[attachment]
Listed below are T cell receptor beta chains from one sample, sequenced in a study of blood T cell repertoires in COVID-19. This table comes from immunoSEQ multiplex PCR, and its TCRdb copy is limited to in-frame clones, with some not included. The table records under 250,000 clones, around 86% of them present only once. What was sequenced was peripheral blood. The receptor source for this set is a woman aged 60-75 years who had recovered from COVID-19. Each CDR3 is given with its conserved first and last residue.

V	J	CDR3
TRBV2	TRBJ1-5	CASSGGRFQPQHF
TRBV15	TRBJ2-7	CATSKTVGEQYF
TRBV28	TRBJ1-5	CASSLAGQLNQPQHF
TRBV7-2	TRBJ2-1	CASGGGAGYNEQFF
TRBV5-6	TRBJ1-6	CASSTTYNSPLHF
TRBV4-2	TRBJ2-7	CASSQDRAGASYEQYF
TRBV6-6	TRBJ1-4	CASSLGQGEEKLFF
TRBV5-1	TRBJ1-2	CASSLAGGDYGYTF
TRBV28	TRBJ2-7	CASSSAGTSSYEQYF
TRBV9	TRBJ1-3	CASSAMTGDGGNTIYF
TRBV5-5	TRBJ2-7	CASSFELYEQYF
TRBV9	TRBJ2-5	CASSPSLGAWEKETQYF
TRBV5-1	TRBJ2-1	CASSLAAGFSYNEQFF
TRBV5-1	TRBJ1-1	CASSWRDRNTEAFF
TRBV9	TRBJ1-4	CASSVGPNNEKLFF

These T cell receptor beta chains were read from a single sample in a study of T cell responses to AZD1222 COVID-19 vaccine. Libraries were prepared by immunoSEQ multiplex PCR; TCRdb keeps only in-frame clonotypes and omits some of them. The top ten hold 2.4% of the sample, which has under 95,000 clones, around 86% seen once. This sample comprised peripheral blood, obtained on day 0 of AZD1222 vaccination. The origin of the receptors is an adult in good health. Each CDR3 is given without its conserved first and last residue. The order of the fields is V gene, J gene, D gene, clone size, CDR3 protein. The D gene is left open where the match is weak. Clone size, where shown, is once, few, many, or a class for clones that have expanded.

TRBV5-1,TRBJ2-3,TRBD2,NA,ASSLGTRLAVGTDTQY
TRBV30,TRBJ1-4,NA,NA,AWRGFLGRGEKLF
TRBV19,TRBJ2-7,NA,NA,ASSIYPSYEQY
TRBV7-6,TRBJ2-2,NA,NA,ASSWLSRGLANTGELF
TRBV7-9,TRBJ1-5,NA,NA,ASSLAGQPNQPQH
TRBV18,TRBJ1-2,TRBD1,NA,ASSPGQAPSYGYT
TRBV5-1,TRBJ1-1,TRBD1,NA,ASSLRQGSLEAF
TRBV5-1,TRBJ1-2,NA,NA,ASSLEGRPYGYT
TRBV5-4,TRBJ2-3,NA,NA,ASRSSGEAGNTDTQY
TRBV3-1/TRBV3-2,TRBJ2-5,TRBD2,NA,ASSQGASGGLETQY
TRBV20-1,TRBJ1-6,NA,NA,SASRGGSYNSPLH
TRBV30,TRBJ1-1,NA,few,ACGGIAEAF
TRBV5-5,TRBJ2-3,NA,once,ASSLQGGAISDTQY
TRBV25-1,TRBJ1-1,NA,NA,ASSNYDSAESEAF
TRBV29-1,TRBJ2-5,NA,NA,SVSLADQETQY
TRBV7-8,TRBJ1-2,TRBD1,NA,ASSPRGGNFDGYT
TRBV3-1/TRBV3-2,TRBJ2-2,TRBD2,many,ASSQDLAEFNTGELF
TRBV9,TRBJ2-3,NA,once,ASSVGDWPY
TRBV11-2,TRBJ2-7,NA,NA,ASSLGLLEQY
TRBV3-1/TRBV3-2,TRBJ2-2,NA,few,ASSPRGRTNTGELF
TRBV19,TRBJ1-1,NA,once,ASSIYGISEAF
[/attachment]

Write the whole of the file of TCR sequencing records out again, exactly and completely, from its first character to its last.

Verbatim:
Listed below are T cell receptor beta chains from one sample, sequenced in a study of blood T cell repertoires in COVID-19. This table comes from immunoSEQ multiplex PCR, and its TCRdb copy is limited to in-frame clones, with some not included. The table records under 250,000 clones, around 86% of them present only once. What was sequenced was peripheral blood. The receptor source for this set is a woman aged 60-75 years who had recovered from COVID-19. Each CDR3 is given with its conserved first and last residue.

V	J	CDR3
TRBV2	TRBJ1-5	CASSGGRFQPQHF
TRBV15	TRBJ2-7	CATSKTVGEQYF
TRBV28	TRBJ1-5	CASSLAGQLNQPQHF
TRBV7-2	TRBJ2-1	CASGGGAGYNEQFF
TRBV5-6	TRBJ1-6	CASSTTYNSPLHF
TRBV4-2	TRBJ2-7	CASSQDRAGASYEQYF
TRBV6-6	TRBJ1-4	CASSLGQGEEKLFF
TRBV5-1	TRBJ1-2	CASSLAGGDYGYTF
TRBV28	TRBJ2-7	CASSSAGTSSYEQYF
TRBV9	TRBJ1-3	CASSAMTGDGGNTIYF
TRBV5-5	TRBJ2-7	CASSFELYEQYF
TRBV9	TRBJ2-5	CASSPSLGAWEKETQYF
TRBV5-1	TRBJ2-1	CASSLAAGFSYNEQFF
TRBV5-1	TRBJ1-1	CASSWRDRNTEAFF
TRBV9	TRBJ1-4	CASSVGPNNEKLFF

These T cell receptor beta chains were read from a single sample in a study of T cell responses to AZD1222 COVID-19 vaccine. Libraries were prepared by immunoSEQ multiplex PCR; TCRdb keeps only in-frame clonotypes and omits some of them. The top ten hold 2.4% of the sample, which has under 95,000 clones, around 86% seen once. This sample comprised peripheral blood, obtained on day 0 of AZD1222 vaccination. The origin of the receptors is an adult in good health. Each CDR3 is given without its conserved first and last residue. The order of the fields is V gene, J gene, D gene, clone size, CDR3 protein. The D gene is left open where the match is weak. Clone size, where shown, is once, few, many, or a class for clones that have expanded.

TRBV5-1,TRBJ2-3,TRBD2,NA,ASSLGTRLAVGTDTQY
TRBV30,TRBJ1-4,NA,NA,AWRGFLGRGEKLF
TRBV19,TRBJ2-7,NA,NA,ASSIYPSYEQY
TRBV7-6,TRBJ2-2,NA,NA,ASSWLSRGLANTGELF
TRBV7-9,TRBJ1-5,NA,NA,ASSLAGQPNQPQH
TRBV18,TRBJ1-2,TRBD1,NA,ASSPGQAPSYGYT
TRBV5-1,TRBJ1-1,TRBD1,NA,ASSLRQGSLEAF
TRBV5-1,TRBJ1-2,NA,NA,ASSLEGRPYGYT
TRBV5-4,TRBJ2-3,NA,NA,ASRSSGEAGNTDTQY
TRBV3-1/TRBV3-2,TRBJ2-5,TRBD2,NA,ASSQGASGGLETQY
TRBV20-1,TRBJ1-6,NA,NA,SASRGGSYNSPLH
TRBV30,TRBJ1-1,NA,few,ACGGIAEAF
TRBV5-5,TRBJ2-3,NA,once,ASSLQGGAISDTQY
TRBV25-1,TRBJ1-1,NA,NA,ASSNYDSAESEAF
TRBV29-1,TRBJ2-5,NA,NA,SVSLADQETQY
TRBV7-8,TRBJ1-2,TRBD1,NA,ASSPRGGNFDGYT
TRBV3-1/TRBV3-2,TRBJ2-2,TRBD2,many,ASSQDLAEFNTGELF
TRBV9,TRBJ2-3,NA,once,ASSVGDWPY
TRBV11-2,TRBJ2-7,NA,NA,ASSLGLLEQY
TRBV3-1/TRBV3-2,TRBJ2-2,NA,few,ASSPRGRTNTGELF
TRBV19,TRBJ1-1,NA,once,ASSIYGISEAF